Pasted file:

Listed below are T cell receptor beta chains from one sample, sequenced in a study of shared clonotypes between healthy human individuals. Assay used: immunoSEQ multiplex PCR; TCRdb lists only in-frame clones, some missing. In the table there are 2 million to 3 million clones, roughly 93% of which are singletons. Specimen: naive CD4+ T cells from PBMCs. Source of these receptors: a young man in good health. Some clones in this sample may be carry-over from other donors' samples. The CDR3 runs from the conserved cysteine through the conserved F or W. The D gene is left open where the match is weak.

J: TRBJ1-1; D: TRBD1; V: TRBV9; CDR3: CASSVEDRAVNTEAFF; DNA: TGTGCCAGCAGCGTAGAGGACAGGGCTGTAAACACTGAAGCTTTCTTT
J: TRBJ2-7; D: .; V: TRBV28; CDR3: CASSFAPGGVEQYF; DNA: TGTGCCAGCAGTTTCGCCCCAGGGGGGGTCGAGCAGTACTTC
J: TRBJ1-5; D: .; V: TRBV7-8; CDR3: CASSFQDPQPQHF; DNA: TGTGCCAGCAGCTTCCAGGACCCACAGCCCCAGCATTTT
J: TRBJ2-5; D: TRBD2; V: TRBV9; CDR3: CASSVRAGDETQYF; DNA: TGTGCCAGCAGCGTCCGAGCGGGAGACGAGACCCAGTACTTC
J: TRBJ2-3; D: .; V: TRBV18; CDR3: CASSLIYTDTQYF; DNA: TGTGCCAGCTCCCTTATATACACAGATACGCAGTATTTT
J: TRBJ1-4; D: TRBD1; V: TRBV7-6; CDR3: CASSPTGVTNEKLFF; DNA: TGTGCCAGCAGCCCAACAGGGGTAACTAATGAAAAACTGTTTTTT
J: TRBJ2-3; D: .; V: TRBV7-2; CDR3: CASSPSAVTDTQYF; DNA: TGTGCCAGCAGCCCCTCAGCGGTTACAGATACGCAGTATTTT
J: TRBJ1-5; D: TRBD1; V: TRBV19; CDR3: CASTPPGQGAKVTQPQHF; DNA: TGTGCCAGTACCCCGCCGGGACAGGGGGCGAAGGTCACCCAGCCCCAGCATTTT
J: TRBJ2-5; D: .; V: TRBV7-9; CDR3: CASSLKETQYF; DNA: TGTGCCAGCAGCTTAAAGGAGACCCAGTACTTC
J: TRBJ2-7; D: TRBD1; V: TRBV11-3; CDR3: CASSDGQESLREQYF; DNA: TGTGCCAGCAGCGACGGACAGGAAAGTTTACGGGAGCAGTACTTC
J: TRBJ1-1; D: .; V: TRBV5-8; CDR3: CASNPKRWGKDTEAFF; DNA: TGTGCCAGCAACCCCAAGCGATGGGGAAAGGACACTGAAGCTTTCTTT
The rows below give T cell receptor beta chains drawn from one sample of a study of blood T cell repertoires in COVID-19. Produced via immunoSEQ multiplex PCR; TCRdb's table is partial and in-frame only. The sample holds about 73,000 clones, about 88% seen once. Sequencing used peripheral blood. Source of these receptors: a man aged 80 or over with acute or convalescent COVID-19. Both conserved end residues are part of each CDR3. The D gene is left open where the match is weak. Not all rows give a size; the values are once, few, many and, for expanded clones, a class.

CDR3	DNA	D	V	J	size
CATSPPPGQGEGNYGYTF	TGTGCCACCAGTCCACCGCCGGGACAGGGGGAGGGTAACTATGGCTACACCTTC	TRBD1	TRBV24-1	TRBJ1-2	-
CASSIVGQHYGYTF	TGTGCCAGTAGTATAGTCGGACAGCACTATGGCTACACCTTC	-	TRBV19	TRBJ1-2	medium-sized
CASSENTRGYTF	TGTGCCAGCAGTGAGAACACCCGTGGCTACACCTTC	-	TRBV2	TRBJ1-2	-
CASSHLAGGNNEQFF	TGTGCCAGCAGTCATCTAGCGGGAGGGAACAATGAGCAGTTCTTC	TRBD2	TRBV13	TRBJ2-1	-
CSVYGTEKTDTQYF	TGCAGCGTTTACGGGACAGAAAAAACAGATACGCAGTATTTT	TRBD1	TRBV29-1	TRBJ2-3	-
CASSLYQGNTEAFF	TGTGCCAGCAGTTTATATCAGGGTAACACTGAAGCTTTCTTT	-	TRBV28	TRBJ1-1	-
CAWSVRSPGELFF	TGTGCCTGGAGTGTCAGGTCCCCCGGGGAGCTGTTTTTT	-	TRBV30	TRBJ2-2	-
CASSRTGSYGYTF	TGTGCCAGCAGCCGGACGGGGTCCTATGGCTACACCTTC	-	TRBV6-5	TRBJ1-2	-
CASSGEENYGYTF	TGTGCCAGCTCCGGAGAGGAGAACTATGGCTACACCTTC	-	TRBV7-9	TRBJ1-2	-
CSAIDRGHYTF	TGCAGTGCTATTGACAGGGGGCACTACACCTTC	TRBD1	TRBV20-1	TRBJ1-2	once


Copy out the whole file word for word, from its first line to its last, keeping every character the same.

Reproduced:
Listed below are T cell receptor beta chains from one sample, sequenced in a study of shared clonotypes between healthy human individuals. Assay used: immunoSEQ multiplex PCR; TCRdb lists only in-frame clones, some missing. In the table there are 2 million to 3 million clones, roughly 93% of which are singletons. Specimen: naive CD4+ T cells from PBMCs. Source of these receptors: a young man in good health. Some clones in this sample may be carry-over from other donors' samples. The CDR3 runs from the conserved cysteine through the conserved F or W. The D gene is left open where the match is weak.

J: TRBJ1-1; D: TRBD1; V: TRBV9; CDR3: CASSVEDRAVNTEAFF; DNA: TGTGCCAGCAGCGTAGAGGACAGGGCTGTAAACACTGAAGCTTTCTTT
J: TRBJ2-7; D: .; V: TRBV28; CDR3: CASSFAPGGVEQYF; DNA: TGTGCCAGCAGTTTCGCCCCAGGGGGGGTCGAGCAGTACTTC
J: TRBJ1-5; D: .; V: TRBV7-8; CDR3: CASSFQDPQPQHF; DNA: TGTGCCAGCAGCTTCCAGGACCCACAGCCCCAGCATTTT
J: TRBJ2-5; D: TRBD2; V: TRBV9; CDR3: CASSVRAGDETQYF; DNA: TGTGCCAGCAGCGTCCGAGCGGGAGACGAGACCCAGTACTTC
J: TRBJ2-3; D: .; V: TRBV18; CDR3: CASSLIYTDTQYF; DNA: TGTGCCAGCTCCCTTATATACACAGATACGCAGTATTTT
J: TRBJ1-4; D: TRBD1; V: TRBV7-6; CDR3: CASSPTGVTNEKLFF; DNA: TGTGCCAGCAGCCCAACAGGGGTAACTAATGAAAAACTGTTTTTT
J: TRBJ2-3; D: .; V: TRBV7-2; CDR3: CASSPSAVTDTQYF; DNA: TGTGCCAGCAGCCCCTCAGCGGTTACAGATACGCAGTATTTT
J: TRBJ1-5; D: TRBD1; V: TRBV19; CDR3: CASTPPGQGAKVTQPQHF; DNA: TGTGCCAGTACCCCGCCGGGACAGGGGGCGAAGGTCACCCAGCCCCAGCATTTT
J: TRBJ2-5; D: .; V: TRBV7-9; CDR3: CASSLKETQYF; DNA: TGTGCCAGCAGCTTAAAGGAGACCCAGTACTTC
J: TRBJ2-7; D: TRBD1; V: TRBV11-3; CDR3: CASSDGQESLREQYF; DNA: TGTGCCAGCAGCGACGGACAGGAAAGTTTACGGGAGCAGTACTTC
J: TRBJ1-1; D: .; V: TRBV5-8; CDR3: CASNPKRWGKDTEAFF; DNA: TGTGCCAGCAACCCCAAGCGATGGGGAAAGGACACTGAAGCTTTCTTT
The rows below give T cell receptor beta chains drawn from one sample of a study of blood T cell repertoires in COVID-19. Produced via immunoSEQ multiplex PCR; TCRdb's table is partial and in-frame only. The sample holds about 73,000 clones, about 88% seen once. Sequencing used peripheral blood. Source of these receptors: a man aged 80 or over with acute or convalescent COVID-19. Both conserved end residues are part of each CDR3. The D gene is left open where the match is weak. Not all rows give a size; the values are once, few, many and, for expanded clones, a class.

CDR3	DNA	D	V	J	size
CATSPPPGQGEGNYGYTF	TGTGCCACCAGTCCACCGCCGGGACAGGGGGAGGGTAACTATGGCTACACCTTC	TRBD1	TRBV24-1	TRBJ1-2	-
CASSIVGQHYGYTF	TGTGCCAGTAGTATAGTCGGACAGCACTATGGCTACACCTTC	-	TRBV19	TRBJ1-2	medium-sized
CASSENTRGYTF	TGTGCCAGCAGTGAGAACACCCGTGGCTACACCTTC	-	TRBV2	TRBJ1-2	-
CASSHLAGGNNEQFF	TGTGCCAGCAGTCATCTAGCGGGAGGGAACAATGAGCAGTTCTTC	TRBD2	TRBV13	TRBJ2-1	-
CSVYGTEKTDTQYF	TGCAGCGTTTACGGGACAGAAAAAACAGATACGCAGTATTTT	TRBD1	TRBV29-1	TRBJ2-3	-
CASSLYQGNTEAFF	TGTGCCAGCAGTTTATATCAGGGTAACACTGAAGCTTTCTTT	-	TRBV28	TRBJ1-1	-
CAWSVRSPGELFF	TGTGCCTGGAGTGTCAGGTCCCCCGGGGAGCTGTTTTTT	-	TRBV30	TRBJ2-2	-
CASSRTGSYGYTF	TGTGCCAGCAGCCGGACGGGGTCCTATGGCTACACCTTC	-	TRBV6-5	TRBJ1-2	-
CASSGEENYGYTF	TGTGCCAGCTCCGGAGAGGAGAACTATGGCTACACCTTC	-	TRBV7-9	TRBJ1-2	-
CSAIDRGHYTF	TGCAGTGCTATTGACAGGGGGCACTACACCTTC	TRBD1	TRBV20-1	TRBJ1-2	once